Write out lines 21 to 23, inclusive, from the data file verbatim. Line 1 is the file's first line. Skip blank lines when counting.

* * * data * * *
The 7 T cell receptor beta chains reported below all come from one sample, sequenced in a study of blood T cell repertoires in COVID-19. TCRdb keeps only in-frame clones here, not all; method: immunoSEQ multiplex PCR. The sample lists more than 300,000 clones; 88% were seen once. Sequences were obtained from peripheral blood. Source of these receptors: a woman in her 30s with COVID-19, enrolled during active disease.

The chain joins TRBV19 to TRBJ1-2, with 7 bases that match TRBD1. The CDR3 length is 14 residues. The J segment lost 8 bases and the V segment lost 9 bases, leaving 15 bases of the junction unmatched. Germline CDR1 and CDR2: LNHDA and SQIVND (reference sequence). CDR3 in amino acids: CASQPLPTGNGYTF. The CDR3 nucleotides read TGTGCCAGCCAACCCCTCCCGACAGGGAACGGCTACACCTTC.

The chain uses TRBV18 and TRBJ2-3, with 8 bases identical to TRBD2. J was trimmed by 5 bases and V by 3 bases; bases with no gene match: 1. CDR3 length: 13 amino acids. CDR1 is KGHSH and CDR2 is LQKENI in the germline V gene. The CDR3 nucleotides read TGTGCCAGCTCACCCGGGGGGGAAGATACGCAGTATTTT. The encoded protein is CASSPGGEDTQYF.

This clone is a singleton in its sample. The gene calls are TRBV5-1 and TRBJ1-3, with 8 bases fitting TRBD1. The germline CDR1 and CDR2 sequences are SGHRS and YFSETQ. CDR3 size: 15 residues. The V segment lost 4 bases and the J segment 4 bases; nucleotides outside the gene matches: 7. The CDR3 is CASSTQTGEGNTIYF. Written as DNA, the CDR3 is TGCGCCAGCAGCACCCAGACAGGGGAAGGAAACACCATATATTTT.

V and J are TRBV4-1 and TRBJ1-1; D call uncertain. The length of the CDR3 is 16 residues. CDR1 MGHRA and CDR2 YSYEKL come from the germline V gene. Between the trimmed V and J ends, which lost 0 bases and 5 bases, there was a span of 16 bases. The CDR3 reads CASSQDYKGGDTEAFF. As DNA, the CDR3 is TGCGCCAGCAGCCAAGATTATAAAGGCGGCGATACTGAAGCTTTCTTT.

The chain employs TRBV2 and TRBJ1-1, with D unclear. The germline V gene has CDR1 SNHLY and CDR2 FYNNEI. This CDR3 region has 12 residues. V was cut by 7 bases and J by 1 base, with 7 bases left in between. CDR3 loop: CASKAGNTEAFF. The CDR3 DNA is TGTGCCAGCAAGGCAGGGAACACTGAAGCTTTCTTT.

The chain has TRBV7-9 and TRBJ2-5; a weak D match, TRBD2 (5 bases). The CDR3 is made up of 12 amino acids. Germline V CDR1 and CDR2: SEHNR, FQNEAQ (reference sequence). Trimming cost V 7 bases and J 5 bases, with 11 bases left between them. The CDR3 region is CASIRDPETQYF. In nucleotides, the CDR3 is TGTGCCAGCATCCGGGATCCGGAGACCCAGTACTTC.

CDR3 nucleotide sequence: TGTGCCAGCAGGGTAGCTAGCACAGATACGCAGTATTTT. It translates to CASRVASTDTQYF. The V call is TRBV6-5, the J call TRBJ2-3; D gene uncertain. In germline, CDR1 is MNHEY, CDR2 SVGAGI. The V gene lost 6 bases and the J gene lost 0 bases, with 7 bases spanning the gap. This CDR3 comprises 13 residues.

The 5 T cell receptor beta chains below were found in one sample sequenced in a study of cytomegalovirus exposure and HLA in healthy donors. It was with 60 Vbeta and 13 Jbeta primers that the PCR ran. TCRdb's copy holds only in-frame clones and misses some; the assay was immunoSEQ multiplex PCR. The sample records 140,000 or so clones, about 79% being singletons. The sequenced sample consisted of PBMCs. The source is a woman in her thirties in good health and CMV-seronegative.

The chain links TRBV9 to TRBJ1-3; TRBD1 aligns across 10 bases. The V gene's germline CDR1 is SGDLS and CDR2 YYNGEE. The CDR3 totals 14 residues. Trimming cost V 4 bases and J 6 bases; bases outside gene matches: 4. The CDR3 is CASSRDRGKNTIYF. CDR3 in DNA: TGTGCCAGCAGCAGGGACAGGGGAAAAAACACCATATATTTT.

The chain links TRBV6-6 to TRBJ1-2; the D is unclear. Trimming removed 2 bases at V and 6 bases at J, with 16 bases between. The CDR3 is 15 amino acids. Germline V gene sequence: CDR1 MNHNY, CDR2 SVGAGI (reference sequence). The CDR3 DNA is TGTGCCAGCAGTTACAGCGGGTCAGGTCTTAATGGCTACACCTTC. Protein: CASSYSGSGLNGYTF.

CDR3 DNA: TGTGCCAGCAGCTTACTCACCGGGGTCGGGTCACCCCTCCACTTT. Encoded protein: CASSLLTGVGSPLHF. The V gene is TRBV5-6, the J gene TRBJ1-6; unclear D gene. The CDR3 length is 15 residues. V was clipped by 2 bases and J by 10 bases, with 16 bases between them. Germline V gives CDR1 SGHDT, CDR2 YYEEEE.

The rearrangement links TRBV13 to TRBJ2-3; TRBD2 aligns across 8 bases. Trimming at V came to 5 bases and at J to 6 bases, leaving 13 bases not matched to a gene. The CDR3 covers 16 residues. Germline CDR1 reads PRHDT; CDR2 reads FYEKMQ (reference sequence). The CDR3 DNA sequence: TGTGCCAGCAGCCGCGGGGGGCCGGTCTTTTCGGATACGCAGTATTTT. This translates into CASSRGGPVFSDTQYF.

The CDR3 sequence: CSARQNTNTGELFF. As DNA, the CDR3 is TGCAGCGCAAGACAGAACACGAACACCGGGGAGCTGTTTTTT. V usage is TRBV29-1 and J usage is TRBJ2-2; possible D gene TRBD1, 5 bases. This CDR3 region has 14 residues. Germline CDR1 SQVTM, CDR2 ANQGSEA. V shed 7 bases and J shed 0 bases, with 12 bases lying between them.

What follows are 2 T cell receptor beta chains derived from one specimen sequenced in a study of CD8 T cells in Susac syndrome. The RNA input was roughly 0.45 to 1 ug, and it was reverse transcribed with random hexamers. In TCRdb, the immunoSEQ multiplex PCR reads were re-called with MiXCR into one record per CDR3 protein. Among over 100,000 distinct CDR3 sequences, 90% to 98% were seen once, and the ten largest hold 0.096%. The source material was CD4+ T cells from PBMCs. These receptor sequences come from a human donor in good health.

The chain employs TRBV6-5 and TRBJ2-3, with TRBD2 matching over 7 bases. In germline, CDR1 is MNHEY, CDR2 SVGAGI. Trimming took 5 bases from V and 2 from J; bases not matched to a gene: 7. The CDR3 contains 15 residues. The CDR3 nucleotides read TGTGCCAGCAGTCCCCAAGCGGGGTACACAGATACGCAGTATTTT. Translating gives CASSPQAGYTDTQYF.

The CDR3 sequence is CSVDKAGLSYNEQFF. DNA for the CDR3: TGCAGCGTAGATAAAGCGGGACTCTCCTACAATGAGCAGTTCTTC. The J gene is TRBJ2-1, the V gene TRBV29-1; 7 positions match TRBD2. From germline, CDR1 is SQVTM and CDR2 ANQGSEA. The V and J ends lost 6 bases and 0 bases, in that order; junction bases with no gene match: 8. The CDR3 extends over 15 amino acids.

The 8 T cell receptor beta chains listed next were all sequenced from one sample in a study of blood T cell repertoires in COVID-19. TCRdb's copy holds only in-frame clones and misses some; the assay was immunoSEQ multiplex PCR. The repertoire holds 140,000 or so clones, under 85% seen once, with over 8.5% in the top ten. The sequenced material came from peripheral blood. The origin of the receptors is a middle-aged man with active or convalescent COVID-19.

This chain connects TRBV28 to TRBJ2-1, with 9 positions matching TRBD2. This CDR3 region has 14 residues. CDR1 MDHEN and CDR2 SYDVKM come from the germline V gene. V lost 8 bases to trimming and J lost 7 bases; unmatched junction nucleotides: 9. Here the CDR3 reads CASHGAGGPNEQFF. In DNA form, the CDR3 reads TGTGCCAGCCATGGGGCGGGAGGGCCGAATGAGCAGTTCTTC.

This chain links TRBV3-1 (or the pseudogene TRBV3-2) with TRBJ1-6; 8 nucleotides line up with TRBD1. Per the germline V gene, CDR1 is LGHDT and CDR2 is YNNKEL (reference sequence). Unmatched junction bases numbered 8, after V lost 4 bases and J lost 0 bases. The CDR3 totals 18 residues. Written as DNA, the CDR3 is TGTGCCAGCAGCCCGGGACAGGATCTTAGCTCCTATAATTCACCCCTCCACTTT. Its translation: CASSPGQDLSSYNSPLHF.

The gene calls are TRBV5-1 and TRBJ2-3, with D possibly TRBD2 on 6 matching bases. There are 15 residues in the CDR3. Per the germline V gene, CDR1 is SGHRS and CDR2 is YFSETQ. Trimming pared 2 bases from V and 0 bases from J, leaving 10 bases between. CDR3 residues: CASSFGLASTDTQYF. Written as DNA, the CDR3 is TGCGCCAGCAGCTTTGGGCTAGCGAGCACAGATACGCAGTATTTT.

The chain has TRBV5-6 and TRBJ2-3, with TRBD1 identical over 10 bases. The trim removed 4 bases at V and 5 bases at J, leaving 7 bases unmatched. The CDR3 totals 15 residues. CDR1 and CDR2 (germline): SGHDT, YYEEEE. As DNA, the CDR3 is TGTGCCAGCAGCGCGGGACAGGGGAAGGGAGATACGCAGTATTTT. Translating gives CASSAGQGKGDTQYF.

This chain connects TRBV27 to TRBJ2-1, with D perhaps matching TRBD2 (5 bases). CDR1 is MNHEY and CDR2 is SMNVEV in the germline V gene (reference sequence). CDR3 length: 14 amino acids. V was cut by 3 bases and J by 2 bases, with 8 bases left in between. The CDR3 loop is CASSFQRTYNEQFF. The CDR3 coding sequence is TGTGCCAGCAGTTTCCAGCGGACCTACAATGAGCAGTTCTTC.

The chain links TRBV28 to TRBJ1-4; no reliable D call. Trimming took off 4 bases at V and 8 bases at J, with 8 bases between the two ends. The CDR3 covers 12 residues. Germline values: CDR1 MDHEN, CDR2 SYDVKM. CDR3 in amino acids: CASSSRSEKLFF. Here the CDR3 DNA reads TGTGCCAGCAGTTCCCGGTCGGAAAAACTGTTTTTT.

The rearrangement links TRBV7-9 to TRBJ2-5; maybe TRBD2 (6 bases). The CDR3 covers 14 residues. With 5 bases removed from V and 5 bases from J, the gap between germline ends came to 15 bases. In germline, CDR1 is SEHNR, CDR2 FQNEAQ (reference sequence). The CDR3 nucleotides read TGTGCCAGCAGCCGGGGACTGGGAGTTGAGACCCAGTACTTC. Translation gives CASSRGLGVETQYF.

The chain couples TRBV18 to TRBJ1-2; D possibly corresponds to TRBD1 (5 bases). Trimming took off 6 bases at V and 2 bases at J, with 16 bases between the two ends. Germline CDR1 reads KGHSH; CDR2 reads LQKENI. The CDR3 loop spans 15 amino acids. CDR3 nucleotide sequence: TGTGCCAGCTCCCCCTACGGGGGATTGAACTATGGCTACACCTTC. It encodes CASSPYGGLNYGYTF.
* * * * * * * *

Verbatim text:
The gene calls are TRBV5-1 and TRBJ2-3, with D possibly TRBD2 on 6 matching bases. There are 15 residues in the CDR3. Per the germline V gene, CDR1 is SGHRS and CDR2 is YFSETQ. Trimming pared 2 bases from V and 0 bases from J, leaving 10 bases between. CDR3 residues: CASSFGLASTDTQYF. Written as DNA, the CDR3 is TGCGCCAGCAGCTTTGGGCTAGCGAGCACAGATACGCAGTATTTT.

The chain has TRBV5-6 and TRBJ2-3, with TRBD1 identical over 10 bases. The trim removed 4 bases at V and 5 bases at J, leaving 7 bases unmatched. The CDR3 totals 15 residues. CDR1 and CDR2 (germline): SGHDT, YYEEEE. As DNA, the CDR3 is TGTGCCAGCAGCGCGGGACAGGGGAAGGGAGATACGCAGTATTTT. Translating gives CASSAGQGKGDTQYF.

This chain connects TRBV27 to TRBJ2-1, with D perhaps matching TRBD2 (5 bases). CDR1 is MNHEY and CDR2 is SMNVEV in the germline V gene (reference sequence). CDR3 length: 14 amino acids. V was cut by 3 bases and J by 2 bases, with 8 bases left in between. The CDR3 loop is CASSFQRTYNEQFF. The CDR3 coding sequence is TGTGCCAGCAGTTTCCAGCGGACCTACAATGAGCAGTTCTTC.